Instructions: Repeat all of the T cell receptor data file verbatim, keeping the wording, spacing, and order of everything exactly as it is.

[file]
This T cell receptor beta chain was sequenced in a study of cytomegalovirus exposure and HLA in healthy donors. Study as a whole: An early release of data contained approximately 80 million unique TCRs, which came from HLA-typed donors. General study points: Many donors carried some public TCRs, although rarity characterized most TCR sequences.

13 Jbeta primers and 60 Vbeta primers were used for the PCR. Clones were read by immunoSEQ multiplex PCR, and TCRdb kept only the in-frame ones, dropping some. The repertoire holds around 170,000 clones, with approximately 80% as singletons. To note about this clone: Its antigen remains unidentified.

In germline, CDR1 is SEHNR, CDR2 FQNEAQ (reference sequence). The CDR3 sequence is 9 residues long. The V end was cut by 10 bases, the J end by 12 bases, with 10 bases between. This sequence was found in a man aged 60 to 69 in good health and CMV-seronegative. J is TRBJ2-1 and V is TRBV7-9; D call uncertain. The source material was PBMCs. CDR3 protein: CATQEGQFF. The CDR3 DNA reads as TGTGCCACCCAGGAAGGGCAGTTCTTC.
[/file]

This T cell receptor beta chain was sequenced in a study of cytomegalovirus exposure and HLA in healthy donors. Study as a whole: An early release of data contained approximately 80 million unique TCRs, which came from HLA-typed donors. General study points: Many donors carried some public TCRs, although rarity characterized most TCR sequences.

13 Jbeta primers and 60 Vbeta primers were used for the PCR. Clones were read by immunoSEQ multiplex PCR, and TCRdb kept only the in-frame ones, dropping some. The repertoire holds around 170,000 clones, with approximately 80% as singletons. To note about this clone: Its antigen remains unidentified.

In germline, CDR1 is SEHNR, CDR2 FQNEAQ (reference sequence). The CDR3 sequence is 9 residues long. The V end was cut by 10 bases, the J end by 12 bases, with 10 bases between. This sequence was found in a man aged 60 to 69 in good health and CMV-seronegative. J is TRBJ2-1 and V is TRBV7-9; D call uncertain. The source material was PBMCs. CDR3 protein: CATQEGQFF. The CDR3 DNA reads as TGTGCCACCCAGGAAGGGCAGTTCTTC.